Close to every Jewish life one finds a strong connection to study and texts. That those texts that are often read ritually is not important, that they can and must be read critically is. Reading these texts at the appointed times, another cycle present in Jewish time, helps one explore the foundations in the text which is quite different that merely reading the texts as a ritually appropriate act. While I am not a religious Jew, I find great connections to the texts of my ancestors, to the melodies of prayer, of the sing-song rhythms of reading and studying the texts with a melamed, a teacher, deeply attached to the text allowing that text to come to life. Texts and time are intimately connected.

Time as an Illusion: Thinking in Jewish 32

Nothing lasts forever say the old men in the shipyards
Turning trees into shrimp boats, hell I guess they ought to know
Guy Clark

Days up and down they come
Like rain on a conga drum
Forget most remember some
But don’t throw none away.
Townes VanZandt

Time as an Illusion: Thinking in Jewish 32

Time as an Illusion: Thinking in Jewish 32

The discussion last night at the parsha class concerned the Jewish concept of time, a concept that obligates us to make the best use of each and every second allotted to a productive life. This means that one is accountable for each of the 86,400 seconds in each 24 hour period. Quite a tall order one might think but upon careful consideration, perhaps not so difficult after all. There is a saying that one cannot step into the same river twice; while the river may be the same, the flow of water makes the river quite different that the one only moments before. The system is not circular, it doesn’t flow back onto itself or pour back into the headwaters of that river. To the contrary, the stream is a constant flow, ever changing while seeming to be quite the same. A life lived is much like a river. Existential time is immeasurably brief, a nano-second which is already gone. Our conscious hours leave behind traces of memory that, in turn, give us the illusion of a past while our plans and goals for what is to come provide the illusion of a future. But the only reality is the moment of existential time, a time that can neither be wasted nor saved; it can only be.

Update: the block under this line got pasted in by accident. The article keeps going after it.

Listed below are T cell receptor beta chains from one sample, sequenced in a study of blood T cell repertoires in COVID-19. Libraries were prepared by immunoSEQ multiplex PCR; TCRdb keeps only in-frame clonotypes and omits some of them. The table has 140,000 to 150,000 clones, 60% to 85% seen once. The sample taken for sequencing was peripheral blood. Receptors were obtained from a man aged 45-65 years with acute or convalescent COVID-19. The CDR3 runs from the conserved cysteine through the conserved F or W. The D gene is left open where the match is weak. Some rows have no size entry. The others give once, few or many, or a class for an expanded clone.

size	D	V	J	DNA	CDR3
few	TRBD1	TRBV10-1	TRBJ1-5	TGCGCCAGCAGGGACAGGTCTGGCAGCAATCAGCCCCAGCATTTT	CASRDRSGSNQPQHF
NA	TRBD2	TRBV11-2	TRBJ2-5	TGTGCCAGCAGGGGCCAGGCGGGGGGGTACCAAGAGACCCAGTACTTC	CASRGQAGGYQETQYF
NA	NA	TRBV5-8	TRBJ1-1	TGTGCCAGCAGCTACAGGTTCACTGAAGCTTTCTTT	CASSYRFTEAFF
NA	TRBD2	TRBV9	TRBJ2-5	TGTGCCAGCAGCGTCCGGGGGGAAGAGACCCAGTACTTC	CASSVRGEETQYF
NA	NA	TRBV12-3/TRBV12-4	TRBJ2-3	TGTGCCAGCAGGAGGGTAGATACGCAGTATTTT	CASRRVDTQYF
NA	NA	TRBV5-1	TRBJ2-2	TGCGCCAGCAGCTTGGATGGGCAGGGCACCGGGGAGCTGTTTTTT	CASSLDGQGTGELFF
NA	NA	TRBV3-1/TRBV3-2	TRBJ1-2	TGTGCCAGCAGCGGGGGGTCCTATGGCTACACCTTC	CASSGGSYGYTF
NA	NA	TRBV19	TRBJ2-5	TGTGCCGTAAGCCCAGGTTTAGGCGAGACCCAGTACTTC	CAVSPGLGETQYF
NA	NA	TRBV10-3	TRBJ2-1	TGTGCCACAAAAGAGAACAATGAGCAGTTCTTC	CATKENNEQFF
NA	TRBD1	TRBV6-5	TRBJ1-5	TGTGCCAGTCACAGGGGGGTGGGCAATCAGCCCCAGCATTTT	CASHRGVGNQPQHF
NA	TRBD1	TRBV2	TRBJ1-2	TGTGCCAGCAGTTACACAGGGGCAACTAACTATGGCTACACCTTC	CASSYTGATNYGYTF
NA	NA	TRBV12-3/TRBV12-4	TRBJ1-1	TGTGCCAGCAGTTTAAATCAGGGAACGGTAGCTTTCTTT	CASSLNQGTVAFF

What is clear, however, is that the flow of existential time leaves us with the illusion of accomplishment or failure, or, perhaps, something in between. But that sense is but an accumulation of rapidly fading or quickly revised recollections, traces of a life lived that are neither the experience itself nor are they true representations of the lived-experience because they are always altered to represent the experience in the best light possible. Even events that are horrible, violent or otherwise utterly negative are, as one gets further away from the event itself, diluted, details fading away and when recalled tend to be recalled in the best light possible. Another thing that occurs with trace memory is that it is sometimes embellished to include things that did not occur in the event itself, thereby causing memory to be attuned to that which one chooses to recall rather than a true representation of the actual event itself.